The trade ministers of the G7 will be meeting at Schloss Neuhardenberg (Neuhardenberg Palace) in Brandenburg from 14 to 15 September 2022 at the invitation of Vice Chancellor and .
Prior to the meeting of the G7 trade ministers, Minister Habeck said: "Russia has been waging a war of aggression against Ukraine for more than 200 days now. Russia’s brutality, the attacks against civilians, death, suffering and misery are more than depressing. In these times, we need to stand united together at international level and act in solidarity with Ukraine. Unity and solidarity of the G7 trade ministers thus continue to be more important than ever for Ukraine. The G7 trade ministers stand united together supporting Ukraine in solidarity, and they stand united together supporting the international sanctions imposed against Russia.
"Russia’s war of aggression has again made clear how important it is to overcome unilateral dependencies. It is a key task to diversify trade relations: the COVID pandemic, the impact of climate change and geoeconomic tensions also show us how important it is that trade relations are based on a broad footing. We therefore need courage and resolve to take a strategic new direction in trade policy. Global trade has to be designed sensibly, with clear rules which contribute to preventing unilateral dependencies and strengthening resilience. And in particular we need to reconcile trade and sustainability. These are the issues which we will be discussing at this G7 meeting."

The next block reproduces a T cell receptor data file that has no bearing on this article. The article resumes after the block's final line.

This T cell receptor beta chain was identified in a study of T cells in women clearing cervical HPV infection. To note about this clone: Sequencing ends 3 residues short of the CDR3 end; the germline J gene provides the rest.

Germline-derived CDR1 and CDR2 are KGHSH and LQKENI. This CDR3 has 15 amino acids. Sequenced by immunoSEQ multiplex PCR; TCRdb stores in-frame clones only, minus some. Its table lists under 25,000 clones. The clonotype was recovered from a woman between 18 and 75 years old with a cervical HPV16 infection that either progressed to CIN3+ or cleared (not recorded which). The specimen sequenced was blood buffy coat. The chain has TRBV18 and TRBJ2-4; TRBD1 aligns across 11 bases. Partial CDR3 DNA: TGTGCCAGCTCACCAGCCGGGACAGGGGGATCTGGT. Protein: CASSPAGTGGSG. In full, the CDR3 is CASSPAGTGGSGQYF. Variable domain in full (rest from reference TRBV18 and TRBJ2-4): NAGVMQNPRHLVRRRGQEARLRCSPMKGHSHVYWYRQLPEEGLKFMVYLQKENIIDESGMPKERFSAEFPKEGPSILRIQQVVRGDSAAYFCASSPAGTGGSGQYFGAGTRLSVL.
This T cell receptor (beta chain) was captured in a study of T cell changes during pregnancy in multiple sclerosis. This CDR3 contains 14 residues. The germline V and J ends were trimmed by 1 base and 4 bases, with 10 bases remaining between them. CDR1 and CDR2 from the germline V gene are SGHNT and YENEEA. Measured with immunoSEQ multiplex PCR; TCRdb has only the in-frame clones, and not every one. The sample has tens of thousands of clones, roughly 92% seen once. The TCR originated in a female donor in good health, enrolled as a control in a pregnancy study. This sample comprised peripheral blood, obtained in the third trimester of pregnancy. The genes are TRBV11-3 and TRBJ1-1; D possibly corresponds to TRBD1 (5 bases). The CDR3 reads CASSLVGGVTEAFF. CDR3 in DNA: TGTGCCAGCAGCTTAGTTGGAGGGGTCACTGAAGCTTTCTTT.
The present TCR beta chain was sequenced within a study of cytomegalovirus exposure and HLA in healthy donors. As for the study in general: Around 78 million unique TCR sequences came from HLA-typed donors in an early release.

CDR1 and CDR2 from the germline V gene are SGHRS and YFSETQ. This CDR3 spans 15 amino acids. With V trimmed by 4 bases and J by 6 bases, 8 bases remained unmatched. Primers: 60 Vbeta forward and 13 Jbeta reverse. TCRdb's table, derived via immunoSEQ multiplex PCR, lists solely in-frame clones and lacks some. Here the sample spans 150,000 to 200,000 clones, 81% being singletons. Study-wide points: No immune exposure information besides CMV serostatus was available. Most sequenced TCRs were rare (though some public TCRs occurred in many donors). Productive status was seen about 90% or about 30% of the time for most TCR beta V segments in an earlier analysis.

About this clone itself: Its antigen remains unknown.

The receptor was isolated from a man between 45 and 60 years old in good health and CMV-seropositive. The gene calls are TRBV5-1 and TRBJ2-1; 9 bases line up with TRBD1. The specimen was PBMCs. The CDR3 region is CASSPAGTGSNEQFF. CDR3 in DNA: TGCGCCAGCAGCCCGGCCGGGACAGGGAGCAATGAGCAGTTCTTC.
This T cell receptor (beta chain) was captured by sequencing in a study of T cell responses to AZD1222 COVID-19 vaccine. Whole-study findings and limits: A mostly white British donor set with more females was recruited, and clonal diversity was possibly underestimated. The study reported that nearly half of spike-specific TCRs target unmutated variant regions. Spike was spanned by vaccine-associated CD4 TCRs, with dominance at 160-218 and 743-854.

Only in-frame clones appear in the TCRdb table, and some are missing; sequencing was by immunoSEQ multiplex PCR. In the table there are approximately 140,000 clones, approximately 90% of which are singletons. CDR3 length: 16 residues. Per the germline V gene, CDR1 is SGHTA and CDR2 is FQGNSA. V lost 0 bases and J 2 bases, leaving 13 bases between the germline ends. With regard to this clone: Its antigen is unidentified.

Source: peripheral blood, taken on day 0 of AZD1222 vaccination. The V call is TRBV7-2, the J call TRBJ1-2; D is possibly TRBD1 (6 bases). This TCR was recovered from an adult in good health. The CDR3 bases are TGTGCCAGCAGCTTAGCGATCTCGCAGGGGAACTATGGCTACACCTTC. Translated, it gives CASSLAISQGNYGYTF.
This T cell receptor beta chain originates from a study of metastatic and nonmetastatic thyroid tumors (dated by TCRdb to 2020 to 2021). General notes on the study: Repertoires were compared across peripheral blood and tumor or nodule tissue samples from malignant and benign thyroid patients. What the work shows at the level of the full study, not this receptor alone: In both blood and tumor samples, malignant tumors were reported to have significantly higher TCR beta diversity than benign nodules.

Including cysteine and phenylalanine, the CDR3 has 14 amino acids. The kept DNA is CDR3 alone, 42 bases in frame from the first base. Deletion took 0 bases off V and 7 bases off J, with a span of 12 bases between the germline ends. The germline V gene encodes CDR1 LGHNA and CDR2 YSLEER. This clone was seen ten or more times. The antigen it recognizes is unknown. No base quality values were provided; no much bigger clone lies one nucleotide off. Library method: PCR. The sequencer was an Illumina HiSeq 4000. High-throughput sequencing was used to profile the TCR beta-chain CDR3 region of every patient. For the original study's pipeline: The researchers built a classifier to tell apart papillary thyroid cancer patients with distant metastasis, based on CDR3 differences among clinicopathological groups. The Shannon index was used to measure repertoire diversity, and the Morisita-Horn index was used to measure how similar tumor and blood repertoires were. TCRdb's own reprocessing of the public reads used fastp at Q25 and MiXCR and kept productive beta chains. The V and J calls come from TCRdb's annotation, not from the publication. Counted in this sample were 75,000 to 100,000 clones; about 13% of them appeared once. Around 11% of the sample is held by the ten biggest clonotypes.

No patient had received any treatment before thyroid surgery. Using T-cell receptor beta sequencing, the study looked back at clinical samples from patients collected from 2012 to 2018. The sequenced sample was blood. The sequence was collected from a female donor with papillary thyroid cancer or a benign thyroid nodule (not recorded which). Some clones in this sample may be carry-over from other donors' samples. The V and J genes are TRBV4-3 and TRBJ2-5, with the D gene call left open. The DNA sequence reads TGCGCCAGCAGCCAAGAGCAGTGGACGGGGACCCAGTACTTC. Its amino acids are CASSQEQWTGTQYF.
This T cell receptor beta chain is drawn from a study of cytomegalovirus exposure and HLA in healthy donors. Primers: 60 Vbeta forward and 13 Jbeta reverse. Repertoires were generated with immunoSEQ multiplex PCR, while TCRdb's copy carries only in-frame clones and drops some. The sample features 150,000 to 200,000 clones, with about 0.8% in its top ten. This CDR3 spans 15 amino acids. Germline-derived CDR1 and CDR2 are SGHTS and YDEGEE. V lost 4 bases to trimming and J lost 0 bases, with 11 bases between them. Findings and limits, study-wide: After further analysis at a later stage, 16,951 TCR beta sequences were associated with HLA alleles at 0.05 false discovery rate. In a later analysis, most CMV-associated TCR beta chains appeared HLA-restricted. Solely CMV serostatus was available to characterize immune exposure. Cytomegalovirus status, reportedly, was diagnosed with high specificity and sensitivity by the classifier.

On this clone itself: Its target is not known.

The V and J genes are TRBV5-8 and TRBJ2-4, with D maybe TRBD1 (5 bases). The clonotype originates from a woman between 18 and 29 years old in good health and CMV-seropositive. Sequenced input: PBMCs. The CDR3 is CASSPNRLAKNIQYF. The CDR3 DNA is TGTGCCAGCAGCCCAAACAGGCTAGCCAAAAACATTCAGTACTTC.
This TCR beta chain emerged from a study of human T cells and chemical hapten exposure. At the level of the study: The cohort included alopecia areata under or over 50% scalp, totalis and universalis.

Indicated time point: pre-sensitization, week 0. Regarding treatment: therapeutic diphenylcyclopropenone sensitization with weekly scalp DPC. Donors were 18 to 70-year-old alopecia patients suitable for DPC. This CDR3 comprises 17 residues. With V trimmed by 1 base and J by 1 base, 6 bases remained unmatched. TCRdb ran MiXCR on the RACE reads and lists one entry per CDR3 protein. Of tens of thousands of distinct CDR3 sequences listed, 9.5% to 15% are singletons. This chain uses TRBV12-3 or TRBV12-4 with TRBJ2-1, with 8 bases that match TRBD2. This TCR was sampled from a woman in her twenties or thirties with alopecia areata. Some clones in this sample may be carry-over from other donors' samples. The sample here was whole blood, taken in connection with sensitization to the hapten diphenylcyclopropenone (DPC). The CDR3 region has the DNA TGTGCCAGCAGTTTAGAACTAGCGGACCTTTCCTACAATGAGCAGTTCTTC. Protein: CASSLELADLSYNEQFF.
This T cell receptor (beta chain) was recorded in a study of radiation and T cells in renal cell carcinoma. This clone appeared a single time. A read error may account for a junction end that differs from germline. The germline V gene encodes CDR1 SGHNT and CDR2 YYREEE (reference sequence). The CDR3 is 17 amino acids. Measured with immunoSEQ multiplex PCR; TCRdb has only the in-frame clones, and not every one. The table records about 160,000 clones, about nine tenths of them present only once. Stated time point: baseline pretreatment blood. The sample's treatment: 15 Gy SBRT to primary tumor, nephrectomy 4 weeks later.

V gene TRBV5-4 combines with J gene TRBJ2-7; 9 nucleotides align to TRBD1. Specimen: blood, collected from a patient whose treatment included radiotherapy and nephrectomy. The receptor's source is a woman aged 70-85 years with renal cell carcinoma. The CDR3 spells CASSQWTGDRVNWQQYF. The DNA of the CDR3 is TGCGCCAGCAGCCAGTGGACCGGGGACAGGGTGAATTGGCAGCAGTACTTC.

During their meeting today and tomorrow, the G7 trade ministers will be dealing with a number of current trade-policy issues. The first day of the meeting will focus on Russia’s war of aggression against Ukraine and its impact on trade, as well as the economic situation in Ukraine. Ms Yulia Svyrydenko, First Deputy Prime Minister of Ukraine, will be guest of honour at the dinner of the G7 ministers to exchange views on the measures taken by the G7.
On the second day of the conference, the G7 ministers will be discussing further challenges in global trade related to the geoeconomic tensions. These include strengthening supply chains and making them more resilient, modernising the multilateral trading system, and handling distortions of competition and economic coercion.